Substitute Checks

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A substitute check is an image or copy of a paper check. With an official substitute check, the image is just as good as the paper check itself - banks can pay funds from a checking account based on the image alone as a result of the Check 21 Law.

As you might imagine, that means checks get paid faster. If you wrote the check, that's bad news because the funds will be deducted from your account more quickly (or the check will bounce, and you don't want that). If you received the check, it's good news because you'll get paid sooner.

However, not just any photo will do. To be considered a substitute check under Check 21, the image must meet certain requirements.

What’s Not a Substitute Check?

There is some confusion about what is and what is not a substitute check. A simple photocopy or image of a check is not a substitute check under Check 21 - it cannot be used to move funds from one bank to another.

A ‘converted’ check does not qualify as a substitute check. Converted checks are paper checks that get converted into electronic checks by businesses you write checks to (this might happen when you hand your check to a cashier, and the cashier runs it through a check reader at the register). Converted check payments do not fall under Check 21 rules - they fall under ACH payment rules.

Who Uses Substitute Checks?

Banks use substitute checks to collect funds from other banks. Businesses and individuals that you write checks to do not create substitute checks. Because the substitute check is created at the bank, your transaction is subject to the laws that govern traditional check activity - not electronic transactions. However, you get additional rights under Check 21 (see below).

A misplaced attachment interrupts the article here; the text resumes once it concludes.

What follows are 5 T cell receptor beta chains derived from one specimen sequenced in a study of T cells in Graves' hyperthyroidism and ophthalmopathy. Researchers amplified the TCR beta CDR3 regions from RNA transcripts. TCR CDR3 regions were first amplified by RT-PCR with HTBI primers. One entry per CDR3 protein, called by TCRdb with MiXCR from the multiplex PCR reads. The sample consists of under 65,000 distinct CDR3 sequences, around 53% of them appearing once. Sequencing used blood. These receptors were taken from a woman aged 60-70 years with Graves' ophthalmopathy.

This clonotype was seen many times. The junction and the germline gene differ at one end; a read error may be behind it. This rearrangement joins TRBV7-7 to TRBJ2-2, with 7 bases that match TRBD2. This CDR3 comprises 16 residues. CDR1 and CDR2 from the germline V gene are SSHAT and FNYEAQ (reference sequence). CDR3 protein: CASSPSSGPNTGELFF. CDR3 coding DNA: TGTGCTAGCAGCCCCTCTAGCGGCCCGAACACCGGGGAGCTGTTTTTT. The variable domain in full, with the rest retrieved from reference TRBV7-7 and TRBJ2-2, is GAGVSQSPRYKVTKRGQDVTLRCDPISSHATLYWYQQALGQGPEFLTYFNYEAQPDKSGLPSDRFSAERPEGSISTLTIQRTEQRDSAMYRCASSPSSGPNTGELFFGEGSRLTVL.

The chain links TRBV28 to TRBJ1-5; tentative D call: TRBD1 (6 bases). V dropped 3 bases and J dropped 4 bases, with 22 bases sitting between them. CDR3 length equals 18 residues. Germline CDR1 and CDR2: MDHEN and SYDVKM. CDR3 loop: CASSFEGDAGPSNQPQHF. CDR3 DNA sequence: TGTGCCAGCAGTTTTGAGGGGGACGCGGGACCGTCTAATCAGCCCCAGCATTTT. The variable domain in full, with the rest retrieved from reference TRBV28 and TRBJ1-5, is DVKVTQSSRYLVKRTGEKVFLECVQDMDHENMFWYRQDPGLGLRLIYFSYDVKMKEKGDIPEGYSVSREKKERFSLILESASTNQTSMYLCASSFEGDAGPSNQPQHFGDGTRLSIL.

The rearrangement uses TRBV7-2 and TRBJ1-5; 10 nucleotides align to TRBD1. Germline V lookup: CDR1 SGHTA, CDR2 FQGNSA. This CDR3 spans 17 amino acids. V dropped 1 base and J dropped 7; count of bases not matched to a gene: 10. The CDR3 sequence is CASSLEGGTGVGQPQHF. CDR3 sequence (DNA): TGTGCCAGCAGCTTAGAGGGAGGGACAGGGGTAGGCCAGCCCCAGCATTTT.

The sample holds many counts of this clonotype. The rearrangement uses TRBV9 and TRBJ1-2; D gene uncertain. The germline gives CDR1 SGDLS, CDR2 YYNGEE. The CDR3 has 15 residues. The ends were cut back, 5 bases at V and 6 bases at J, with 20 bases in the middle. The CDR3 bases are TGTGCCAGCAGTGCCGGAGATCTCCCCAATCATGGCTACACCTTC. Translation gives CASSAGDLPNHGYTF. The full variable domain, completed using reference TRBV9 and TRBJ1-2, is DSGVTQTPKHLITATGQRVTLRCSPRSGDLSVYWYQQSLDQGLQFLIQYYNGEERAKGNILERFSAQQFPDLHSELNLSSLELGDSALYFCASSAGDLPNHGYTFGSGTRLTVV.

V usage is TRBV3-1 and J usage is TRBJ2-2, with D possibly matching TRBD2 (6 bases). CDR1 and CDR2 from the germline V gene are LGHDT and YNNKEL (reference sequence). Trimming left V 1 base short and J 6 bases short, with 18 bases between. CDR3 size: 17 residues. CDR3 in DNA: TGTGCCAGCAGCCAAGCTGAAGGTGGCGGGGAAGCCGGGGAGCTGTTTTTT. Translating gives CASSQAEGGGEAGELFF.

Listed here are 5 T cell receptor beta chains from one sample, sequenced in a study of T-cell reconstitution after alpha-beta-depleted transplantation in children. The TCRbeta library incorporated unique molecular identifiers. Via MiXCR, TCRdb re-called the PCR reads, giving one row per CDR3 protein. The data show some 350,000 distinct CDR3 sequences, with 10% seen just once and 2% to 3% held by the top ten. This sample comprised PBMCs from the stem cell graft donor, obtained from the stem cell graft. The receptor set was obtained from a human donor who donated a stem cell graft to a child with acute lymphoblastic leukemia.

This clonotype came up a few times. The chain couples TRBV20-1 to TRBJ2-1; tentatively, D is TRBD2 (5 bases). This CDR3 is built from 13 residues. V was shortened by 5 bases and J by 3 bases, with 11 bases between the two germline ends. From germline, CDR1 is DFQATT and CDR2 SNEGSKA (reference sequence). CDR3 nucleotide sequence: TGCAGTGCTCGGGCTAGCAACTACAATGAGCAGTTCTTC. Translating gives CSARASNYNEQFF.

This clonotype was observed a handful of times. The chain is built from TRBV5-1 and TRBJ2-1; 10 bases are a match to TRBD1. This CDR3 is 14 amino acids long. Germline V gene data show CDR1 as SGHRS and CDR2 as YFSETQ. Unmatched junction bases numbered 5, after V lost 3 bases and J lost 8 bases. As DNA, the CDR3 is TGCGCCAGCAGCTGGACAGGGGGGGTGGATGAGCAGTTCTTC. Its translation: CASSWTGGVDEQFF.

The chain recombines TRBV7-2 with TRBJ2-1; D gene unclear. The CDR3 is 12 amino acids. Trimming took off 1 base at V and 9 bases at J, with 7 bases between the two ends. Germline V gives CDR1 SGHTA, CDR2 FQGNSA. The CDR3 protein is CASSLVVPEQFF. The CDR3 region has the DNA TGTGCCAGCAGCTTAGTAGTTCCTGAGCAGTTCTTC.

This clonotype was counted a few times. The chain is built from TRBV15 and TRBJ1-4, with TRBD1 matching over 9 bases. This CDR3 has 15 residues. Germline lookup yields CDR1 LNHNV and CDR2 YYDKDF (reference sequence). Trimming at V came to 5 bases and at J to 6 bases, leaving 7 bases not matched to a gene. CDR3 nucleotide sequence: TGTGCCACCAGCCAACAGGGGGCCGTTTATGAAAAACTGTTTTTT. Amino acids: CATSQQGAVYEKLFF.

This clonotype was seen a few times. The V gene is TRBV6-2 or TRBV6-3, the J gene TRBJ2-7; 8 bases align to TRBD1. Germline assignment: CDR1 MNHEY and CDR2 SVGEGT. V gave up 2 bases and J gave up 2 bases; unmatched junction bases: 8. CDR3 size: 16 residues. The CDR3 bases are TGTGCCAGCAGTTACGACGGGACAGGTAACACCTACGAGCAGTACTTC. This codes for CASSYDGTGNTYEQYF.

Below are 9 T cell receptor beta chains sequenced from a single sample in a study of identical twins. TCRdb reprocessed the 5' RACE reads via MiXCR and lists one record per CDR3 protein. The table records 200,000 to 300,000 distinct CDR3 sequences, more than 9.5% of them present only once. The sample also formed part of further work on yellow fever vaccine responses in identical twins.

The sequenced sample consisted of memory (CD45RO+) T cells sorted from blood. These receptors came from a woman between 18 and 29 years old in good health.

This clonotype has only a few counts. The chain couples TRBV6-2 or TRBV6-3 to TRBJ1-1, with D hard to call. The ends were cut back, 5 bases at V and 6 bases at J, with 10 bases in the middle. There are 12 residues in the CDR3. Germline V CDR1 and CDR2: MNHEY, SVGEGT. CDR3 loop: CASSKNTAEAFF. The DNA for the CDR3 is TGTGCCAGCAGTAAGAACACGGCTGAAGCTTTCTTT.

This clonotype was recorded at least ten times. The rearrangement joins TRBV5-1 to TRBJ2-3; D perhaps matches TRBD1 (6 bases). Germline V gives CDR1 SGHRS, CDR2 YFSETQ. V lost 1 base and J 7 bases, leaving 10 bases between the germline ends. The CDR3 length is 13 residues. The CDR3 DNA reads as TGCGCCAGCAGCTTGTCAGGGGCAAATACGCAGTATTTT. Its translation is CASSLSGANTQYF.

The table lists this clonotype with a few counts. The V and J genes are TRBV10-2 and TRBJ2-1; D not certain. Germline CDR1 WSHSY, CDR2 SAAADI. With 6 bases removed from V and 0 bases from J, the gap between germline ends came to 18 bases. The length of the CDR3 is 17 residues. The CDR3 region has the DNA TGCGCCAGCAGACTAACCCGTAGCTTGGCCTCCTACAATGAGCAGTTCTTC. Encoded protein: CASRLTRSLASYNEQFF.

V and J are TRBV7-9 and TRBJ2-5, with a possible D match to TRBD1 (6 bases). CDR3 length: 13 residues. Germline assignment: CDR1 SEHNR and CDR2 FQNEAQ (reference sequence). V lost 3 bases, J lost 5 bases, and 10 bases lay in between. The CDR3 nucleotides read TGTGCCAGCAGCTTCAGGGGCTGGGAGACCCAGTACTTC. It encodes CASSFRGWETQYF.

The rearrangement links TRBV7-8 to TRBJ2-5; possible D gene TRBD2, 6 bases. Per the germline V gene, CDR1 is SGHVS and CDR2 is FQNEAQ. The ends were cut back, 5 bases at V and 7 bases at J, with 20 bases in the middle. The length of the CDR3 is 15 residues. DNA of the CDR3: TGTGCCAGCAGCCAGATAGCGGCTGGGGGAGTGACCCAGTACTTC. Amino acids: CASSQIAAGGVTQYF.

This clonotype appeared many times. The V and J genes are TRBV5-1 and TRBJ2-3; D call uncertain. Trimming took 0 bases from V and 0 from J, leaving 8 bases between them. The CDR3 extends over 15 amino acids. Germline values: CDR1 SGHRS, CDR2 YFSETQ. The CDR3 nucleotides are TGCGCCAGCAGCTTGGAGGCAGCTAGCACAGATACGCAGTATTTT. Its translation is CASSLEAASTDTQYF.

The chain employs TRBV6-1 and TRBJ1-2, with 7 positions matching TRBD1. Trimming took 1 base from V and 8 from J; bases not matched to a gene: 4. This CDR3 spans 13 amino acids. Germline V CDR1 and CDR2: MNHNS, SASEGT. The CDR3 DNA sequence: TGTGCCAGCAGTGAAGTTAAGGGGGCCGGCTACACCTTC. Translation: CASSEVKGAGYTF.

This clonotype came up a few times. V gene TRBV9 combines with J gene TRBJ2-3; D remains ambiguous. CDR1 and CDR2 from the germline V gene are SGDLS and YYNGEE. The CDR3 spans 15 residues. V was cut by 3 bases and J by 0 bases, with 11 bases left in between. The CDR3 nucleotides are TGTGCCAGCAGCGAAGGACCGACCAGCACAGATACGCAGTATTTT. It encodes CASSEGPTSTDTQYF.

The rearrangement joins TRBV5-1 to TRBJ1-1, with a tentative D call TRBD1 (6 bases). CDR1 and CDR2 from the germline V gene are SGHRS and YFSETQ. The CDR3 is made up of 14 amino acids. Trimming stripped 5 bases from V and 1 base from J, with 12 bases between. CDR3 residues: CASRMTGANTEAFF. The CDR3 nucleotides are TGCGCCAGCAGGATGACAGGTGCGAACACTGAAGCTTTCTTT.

That said, an individual or a business can indirectly create a substitute check. If you pay somebody who uses a mobile device to deposit the check, the bank might convert the image into an official substitute check.

Identifying Substitute Checks

How do you know if an image of a check is really a substitute check? Look for the wording "This is a legal copy of your check. You can use it the same way you would use the original check." You can print the image with all the accompanying information to create an Image Replacement Document (IRD)

If you have an IRD, you can use it to document payments you’ve made as if it were the actual check you used. This can help you prove that you paid certain expenses when the original canceled check is not available.

Problems Created by Substitute Checks

Like everything electronic, substitute checks make things happen faster. This can be a good thing (by bringing fraud to your attention faster, for example) or a bad thing.

If you write checks before you have money in your account, you should expect checks to clear faster. You can’t take advantage of float time like you might have in the past, and you risk bounced checks and overdraft fees. As a result, you'll need to know whether or not you really have funds available before you write a check (you can verify by balancing your account). Evaluate some type of overdraft protection program if you bounce checks regularly (but a solid budget is a better and more affordable approach).

Errors and Fixes

Mistakes happen, and you should always keep an eye on your account. The good news is that you have additional rights if there’s an error related to a substitute check.

If you properly dispute a transaction, the bank must investigate and credit your account promptly if they can't settle the issue within 10 days.

As always, you need to review your statements regularly and notify the bank promptly of any errors. You only have 40 days after the substitute check is presented to you or appears on your statement.